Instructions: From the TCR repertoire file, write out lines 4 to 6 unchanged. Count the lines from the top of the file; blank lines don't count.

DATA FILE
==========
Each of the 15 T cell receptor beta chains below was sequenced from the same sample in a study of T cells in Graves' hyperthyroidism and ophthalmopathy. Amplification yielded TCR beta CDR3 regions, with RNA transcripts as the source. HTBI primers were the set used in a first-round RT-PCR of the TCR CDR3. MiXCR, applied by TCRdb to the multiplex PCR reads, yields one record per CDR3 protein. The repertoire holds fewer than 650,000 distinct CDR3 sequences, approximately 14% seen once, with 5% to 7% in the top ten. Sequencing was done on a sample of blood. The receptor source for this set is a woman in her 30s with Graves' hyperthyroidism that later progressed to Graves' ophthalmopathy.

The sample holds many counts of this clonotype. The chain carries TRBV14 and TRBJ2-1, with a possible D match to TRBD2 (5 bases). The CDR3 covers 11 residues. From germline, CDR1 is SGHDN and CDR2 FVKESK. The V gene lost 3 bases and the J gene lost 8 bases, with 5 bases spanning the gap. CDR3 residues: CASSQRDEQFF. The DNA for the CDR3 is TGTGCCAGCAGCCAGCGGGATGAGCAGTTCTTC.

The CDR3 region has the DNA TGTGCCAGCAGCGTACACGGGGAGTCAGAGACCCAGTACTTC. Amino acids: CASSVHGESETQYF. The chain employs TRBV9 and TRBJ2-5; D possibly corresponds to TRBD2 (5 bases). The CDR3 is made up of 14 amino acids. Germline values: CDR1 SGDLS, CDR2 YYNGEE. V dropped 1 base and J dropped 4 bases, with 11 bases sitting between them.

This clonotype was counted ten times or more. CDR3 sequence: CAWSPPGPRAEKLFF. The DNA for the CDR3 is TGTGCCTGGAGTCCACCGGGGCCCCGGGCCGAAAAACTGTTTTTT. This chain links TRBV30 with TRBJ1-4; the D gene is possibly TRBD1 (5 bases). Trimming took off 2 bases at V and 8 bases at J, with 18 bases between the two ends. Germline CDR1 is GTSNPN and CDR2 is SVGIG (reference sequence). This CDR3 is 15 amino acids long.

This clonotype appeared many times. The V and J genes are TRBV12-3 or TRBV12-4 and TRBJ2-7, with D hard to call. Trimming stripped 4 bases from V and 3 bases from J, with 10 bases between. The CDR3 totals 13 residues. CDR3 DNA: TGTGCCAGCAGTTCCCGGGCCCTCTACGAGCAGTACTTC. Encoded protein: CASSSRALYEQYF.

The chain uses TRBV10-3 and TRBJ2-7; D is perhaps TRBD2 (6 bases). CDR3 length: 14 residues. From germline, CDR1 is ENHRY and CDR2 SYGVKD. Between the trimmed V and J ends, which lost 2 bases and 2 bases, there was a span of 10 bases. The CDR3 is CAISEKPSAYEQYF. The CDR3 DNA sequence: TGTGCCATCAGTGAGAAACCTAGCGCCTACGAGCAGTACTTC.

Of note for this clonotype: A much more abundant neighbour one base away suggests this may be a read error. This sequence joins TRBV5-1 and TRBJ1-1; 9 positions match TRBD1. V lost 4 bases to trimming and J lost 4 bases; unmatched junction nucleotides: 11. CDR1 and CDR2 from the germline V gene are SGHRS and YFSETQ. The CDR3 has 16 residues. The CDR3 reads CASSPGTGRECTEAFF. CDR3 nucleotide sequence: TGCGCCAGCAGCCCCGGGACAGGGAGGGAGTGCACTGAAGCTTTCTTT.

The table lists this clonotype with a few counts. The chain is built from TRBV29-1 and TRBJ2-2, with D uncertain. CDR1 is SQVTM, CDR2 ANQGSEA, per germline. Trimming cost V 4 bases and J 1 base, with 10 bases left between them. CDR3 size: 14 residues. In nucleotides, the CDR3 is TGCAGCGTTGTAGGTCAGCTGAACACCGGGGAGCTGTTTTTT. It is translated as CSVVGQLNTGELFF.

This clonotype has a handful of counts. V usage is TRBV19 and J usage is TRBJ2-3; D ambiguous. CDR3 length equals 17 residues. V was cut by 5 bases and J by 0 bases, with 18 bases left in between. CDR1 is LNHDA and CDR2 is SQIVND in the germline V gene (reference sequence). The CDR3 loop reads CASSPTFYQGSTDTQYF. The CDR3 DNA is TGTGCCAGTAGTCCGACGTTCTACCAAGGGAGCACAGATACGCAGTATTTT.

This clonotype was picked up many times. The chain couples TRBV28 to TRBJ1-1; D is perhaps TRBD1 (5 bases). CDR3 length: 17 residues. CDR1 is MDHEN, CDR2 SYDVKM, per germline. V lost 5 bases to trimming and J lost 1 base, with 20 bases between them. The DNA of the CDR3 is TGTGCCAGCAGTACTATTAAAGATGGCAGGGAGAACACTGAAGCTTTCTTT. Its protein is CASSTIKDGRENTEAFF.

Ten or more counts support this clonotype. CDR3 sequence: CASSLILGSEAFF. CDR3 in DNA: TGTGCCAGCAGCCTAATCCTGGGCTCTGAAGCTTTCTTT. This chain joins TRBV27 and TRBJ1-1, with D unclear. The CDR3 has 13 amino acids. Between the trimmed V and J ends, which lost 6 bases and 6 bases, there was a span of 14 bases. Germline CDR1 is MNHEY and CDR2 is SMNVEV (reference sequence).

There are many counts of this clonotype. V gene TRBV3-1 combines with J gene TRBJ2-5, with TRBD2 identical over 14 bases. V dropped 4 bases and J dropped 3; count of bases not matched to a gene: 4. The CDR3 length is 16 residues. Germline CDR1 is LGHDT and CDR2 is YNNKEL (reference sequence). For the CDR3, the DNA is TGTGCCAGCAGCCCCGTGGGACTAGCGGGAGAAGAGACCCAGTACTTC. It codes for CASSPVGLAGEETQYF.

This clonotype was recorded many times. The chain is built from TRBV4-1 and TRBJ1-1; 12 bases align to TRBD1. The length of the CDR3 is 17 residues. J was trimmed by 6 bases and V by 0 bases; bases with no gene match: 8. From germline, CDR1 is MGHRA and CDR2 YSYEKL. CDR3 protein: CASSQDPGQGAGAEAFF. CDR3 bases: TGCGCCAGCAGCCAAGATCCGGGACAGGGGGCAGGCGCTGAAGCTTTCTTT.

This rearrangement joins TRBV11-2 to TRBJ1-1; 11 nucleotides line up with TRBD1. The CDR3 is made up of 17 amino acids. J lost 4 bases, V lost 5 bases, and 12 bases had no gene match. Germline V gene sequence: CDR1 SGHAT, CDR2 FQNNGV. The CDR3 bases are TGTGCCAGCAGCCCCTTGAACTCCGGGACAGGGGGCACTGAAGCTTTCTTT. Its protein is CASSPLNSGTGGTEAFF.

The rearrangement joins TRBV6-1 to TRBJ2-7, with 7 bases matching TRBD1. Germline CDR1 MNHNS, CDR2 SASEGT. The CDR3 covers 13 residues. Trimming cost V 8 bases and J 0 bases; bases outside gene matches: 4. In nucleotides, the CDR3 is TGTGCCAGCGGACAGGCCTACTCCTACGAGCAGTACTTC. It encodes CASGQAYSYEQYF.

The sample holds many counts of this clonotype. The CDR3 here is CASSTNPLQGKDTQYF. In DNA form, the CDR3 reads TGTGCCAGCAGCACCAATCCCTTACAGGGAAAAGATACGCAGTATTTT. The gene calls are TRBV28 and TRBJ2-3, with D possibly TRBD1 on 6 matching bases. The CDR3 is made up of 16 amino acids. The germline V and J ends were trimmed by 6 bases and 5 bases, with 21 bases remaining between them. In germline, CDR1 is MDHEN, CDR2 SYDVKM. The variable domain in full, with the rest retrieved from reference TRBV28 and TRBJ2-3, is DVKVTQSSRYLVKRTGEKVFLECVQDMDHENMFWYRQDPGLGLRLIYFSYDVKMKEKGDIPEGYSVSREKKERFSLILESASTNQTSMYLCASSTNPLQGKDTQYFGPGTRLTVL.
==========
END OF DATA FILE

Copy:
This clonotype was counted ten times or more. CDR3 sequence: CAWSPPGPRAEKLFF. The DNA for the CDR3 is TGTGCCTGGAGTCCACCGGGGCCCCGGGCCGAAAAACTGTTTTTT. This chain links TRBV30 with TRBJ1-4; the D gene is possibly TRBD1 (5 bases). Trimming took off 2 bases at V and 8 bases at J, with 18 bases between the two ends. Germline CDR1 is GTSNPN and CDR2 is SVGIG (reference sequence). This CDR3 is 15 amino acids long.

This clonotype appeared many times. The V and J genes are TRBV12-3 or TRBV12-4 and TRBJ2-7, with D hard to call. Trimming stripped 4 bases from V and 3 bases from J, with 10 bases between. The CDR3 totals 13 residues. CDR3 DNA: TGTGCCAGCAGTTCCCGGGCCCTCTACGAGCAGTACTTC. Encoded protein: CASSSRALYEQYF.

The chain uses TRBV10-3 and TRBJ2-7; D is perhaps TRBD2 (6 bases). CDR3 length: 14 residues. From germline, CDR1 is ENHRY and CDR2 SYGVKD. Between the trimmed V and J ends, which lost 2 bases and 2 bases, there was a span of 10 bases. The CDR3 is CAISEKPSAYEQYF. The CDR3 DNA sequence: TGTGCCATCAGTGAGAAACCTAGCGCCTACGAGCAGTACTTC.